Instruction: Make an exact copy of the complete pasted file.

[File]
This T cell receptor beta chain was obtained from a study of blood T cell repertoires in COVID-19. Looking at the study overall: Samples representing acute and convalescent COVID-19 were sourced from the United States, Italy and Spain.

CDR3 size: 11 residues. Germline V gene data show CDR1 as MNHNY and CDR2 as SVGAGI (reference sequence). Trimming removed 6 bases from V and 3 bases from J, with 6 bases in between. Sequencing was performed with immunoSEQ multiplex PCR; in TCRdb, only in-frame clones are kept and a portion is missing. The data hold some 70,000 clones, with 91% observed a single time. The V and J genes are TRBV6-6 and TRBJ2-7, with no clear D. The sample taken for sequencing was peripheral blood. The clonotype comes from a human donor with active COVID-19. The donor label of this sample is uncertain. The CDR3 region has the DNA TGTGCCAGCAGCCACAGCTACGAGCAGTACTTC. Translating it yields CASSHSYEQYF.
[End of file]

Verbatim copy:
This T cell receptor beta chain was obtained from a study of blood T cell repertoires in COVID-19. Looking at the study overall: Samples representing acute and convalescent COVID-19 were sourced from the United States, Italy and Spain.

CDR3 size: 11 residues. Germline V gene data show CDR1 as MNHNY and CDR2 as SVGAGI (reference sequence). Trimming removed 6 bases from V and 3 bases from J, with 6 bases in between. Sequencing was performed with immunoSEQ multiplex PCR; in TCRdb, only in-frame clones are kept and a portion is missing. The data hold some 70,000 clones, with 91% observed a single time. The V and J genes are TRBV6-6 and TRBJ2-7, with no clear D. The sample taken for sequencing was peripheral blood. The clonotype comes from a human donor with active COVID-19. The donor label of this sample is uncertain. The CDR3 region has the DNA TGTGCCAGCAGCCACAGCTACGAGCAGTACTTC. Translating it yields CASSHSYEQYF.